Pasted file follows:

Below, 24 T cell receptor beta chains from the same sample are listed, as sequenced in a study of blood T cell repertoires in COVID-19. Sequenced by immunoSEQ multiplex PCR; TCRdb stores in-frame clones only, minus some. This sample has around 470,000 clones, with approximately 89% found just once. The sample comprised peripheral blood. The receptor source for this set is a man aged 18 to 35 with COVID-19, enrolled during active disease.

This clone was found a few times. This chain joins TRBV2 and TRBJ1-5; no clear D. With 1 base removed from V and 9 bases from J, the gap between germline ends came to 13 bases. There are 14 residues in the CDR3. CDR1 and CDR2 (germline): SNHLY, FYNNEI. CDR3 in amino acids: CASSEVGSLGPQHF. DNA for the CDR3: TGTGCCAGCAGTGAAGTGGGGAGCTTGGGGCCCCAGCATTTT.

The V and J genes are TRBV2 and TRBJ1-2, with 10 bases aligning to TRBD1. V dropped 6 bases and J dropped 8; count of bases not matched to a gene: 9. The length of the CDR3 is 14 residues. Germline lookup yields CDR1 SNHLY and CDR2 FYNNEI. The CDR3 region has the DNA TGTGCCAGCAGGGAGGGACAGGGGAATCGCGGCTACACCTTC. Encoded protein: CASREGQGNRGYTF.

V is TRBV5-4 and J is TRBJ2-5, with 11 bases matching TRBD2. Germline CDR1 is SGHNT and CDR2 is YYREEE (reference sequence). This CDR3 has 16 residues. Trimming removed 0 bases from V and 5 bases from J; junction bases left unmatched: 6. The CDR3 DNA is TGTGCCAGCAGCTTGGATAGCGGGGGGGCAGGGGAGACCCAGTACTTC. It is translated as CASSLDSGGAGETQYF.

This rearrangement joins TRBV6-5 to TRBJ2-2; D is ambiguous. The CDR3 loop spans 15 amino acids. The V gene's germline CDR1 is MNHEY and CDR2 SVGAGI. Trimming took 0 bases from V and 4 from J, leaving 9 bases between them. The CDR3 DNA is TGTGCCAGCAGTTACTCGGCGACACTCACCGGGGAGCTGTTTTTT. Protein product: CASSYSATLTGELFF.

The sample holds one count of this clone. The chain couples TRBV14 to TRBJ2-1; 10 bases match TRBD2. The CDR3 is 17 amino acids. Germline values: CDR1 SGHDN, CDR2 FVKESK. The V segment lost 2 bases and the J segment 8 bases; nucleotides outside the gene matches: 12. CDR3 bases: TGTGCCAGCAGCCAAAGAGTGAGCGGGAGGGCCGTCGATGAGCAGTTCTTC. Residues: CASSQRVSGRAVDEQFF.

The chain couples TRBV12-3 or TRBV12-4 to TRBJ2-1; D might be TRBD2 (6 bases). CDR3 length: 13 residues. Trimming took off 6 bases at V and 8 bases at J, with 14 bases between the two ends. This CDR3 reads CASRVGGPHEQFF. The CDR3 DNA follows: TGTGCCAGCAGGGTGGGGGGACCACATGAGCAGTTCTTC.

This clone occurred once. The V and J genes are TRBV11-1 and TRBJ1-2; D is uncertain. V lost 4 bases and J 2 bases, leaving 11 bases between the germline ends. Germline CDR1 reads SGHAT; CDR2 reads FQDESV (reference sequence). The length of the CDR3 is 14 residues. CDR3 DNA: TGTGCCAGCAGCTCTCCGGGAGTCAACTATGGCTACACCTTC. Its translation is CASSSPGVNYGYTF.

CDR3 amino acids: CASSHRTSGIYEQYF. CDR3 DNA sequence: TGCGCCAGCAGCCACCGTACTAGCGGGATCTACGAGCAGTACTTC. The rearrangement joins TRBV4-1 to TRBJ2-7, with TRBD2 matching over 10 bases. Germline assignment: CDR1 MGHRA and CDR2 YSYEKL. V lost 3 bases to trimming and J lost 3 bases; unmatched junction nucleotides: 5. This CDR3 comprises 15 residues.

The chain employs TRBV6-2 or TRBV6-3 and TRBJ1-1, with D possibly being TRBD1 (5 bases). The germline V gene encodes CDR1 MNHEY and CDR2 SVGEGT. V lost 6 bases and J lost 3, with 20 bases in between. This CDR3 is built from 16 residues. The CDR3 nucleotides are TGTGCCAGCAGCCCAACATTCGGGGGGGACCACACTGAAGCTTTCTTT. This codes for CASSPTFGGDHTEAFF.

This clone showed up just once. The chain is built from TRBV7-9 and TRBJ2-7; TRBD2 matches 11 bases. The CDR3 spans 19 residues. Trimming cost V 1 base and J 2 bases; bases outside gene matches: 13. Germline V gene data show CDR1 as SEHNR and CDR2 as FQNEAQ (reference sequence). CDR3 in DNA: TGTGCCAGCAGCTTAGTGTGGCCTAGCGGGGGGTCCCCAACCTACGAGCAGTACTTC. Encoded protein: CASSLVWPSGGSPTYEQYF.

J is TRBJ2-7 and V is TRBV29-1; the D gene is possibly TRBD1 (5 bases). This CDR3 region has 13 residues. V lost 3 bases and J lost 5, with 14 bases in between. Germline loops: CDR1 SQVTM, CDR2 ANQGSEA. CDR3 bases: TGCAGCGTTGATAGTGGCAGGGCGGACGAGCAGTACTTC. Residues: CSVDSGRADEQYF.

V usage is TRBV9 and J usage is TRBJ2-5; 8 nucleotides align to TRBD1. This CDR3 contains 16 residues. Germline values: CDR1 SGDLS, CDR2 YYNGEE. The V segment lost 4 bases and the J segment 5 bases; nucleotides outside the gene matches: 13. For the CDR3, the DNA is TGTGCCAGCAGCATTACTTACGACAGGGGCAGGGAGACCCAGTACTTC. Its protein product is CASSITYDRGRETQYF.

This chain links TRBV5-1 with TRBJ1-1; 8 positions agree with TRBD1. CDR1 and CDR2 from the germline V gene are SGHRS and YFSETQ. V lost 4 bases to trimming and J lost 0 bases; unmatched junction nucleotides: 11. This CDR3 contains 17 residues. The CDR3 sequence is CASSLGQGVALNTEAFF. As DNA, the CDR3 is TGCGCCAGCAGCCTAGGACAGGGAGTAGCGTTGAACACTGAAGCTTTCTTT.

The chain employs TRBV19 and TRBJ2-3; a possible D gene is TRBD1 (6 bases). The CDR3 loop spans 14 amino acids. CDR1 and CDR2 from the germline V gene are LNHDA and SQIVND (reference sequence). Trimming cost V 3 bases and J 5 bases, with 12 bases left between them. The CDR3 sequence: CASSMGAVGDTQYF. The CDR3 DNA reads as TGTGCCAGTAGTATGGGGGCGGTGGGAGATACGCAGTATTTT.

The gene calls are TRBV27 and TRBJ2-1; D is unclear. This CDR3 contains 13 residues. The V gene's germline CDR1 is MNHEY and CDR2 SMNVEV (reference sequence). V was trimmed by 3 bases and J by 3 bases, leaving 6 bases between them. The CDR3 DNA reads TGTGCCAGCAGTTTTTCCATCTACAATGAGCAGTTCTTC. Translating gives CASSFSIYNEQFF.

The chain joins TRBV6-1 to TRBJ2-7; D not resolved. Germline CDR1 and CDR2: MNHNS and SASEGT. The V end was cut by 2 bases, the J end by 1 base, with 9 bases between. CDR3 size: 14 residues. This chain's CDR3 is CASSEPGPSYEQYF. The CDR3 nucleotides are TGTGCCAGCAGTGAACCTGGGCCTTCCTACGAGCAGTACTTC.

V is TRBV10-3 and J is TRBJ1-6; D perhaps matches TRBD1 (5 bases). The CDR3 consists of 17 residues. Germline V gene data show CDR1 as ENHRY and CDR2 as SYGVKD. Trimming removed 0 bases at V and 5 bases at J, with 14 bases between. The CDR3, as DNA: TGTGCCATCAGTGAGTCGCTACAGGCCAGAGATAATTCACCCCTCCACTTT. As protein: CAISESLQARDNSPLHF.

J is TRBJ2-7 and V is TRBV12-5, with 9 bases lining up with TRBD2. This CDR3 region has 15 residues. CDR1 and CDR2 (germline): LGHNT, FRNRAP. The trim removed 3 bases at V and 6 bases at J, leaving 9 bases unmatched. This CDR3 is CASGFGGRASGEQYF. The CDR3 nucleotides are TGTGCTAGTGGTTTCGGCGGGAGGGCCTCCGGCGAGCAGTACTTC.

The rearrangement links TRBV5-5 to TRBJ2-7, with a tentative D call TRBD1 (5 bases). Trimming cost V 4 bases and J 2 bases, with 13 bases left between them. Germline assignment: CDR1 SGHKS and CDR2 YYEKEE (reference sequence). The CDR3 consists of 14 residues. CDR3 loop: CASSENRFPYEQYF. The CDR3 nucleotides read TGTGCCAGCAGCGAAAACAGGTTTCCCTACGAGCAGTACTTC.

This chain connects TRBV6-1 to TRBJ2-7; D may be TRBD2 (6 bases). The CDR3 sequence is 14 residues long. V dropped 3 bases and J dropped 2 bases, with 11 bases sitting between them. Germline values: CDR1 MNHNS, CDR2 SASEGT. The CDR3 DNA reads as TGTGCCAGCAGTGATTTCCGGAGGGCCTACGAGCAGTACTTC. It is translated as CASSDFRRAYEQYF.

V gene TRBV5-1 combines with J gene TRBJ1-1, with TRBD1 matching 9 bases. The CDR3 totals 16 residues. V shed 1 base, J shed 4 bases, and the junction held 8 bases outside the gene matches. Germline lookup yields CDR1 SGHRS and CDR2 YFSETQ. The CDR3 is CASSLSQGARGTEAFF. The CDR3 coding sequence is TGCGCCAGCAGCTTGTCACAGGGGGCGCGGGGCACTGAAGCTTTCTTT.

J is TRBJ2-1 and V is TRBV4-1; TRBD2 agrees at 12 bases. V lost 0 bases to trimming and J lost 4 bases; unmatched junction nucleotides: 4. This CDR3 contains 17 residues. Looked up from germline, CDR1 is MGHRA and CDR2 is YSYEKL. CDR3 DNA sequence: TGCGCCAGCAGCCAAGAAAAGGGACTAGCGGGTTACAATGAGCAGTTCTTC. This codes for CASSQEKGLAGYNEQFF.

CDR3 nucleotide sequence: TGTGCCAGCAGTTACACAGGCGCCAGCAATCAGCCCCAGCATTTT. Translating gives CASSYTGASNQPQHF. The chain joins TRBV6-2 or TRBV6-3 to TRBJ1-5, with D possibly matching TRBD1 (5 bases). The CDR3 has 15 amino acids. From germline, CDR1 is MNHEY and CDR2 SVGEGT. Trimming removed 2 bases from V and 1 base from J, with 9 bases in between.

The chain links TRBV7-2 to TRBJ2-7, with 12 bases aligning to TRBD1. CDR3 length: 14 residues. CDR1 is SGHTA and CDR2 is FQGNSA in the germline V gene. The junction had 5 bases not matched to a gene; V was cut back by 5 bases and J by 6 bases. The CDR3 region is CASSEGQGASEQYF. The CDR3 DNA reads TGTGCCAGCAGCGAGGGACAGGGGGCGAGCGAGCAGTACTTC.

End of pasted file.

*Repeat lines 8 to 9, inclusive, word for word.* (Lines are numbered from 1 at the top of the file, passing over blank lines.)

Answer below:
This clone occurred once. The V and J genes are TRBV11-1 and TRBJ1-2; D is uncertain. V lost 4 bases and J 2 bases, leaving 11 bases between the germline ends. Germline CDR1 reads SGHAT; CDR2 reads FQDESV (reference sequence). The length of the CDR3 is 14 residues. CDR3 DNA: TGTGCCAGCAGCTCTCCGGGAGTCAACTATGGCTACACCTTC. Its translation is CASSSPGVNYGYTF.

CDR3 amino acids: CASSHRTSGIYEQYF. CDR3 DNA sequence: TGCGCCAGCAGCCACCGTACTAGCGGGATCTACGAGCAGTACTTC. The rearrangement joins TRBV4-1 to TRBJ2-7, with TRBD2 matching over 10 bases. Germline assignment: CDR1 MGHRA and CDR2 YSYEKL. V lost 3 bases to trimming and J lost 3 bases; unmatched junction nucleotides: 5. This CDR3 comprises 15 residues.